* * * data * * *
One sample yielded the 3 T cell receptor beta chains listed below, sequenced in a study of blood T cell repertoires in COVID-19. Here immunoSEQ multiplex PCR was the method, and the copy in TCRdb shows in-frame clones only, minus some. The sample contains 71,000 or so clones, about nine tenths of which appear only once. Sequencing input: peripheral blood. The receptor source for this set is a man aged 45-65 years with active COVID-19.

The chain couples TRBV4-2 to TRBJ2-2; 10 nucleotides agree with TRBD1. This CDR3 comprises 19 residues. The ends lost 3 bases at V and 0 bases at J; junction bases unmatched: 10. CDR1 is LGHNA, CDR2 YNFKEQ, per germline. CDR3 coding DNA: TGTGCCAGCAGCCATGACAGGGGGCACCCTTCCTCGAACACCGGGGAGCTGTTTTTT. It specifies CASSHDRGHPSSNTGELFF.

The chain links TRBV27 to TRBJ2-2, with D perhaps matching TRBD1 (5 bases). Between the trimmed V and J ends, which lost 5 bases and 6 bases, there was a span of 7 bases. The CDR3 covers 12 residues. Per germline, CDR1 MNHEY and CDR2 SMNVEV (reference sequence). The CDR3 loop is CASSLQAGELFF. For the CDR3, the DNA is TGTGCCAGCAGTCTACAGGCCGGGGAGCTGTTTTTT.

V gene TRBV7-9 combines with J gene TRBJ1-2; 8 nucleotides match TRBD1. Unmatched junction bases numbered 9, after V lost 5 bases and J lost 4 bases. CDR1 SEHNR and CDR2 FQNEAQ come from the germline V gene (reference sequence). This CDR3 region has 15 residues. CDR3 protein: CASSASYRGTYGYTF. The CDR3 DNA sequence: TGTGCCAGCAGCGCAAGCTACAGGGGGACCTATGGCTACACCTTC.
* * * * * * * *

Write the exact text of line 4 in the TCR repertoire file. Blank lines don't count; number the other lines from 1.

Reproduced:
V gene TRBV7-9 combines with J gene TRBJ1-2; 8 nucleotides match TRBD1. Unmatched junction bases numbered 9, after V lost 5 bases and J lost 4 bases. CDR1 SEHNR and CDR2 FQNEAQ come from the germline V gene (reference sequence). This CDR3 region has 15 residues. CDR3 protein: CASSASYRGTYGYTF. The CDR3 DNA sequence: TGTGCCAGCAGCGCAAGCTACAGGGGGACCTATGGCTACACCTTC.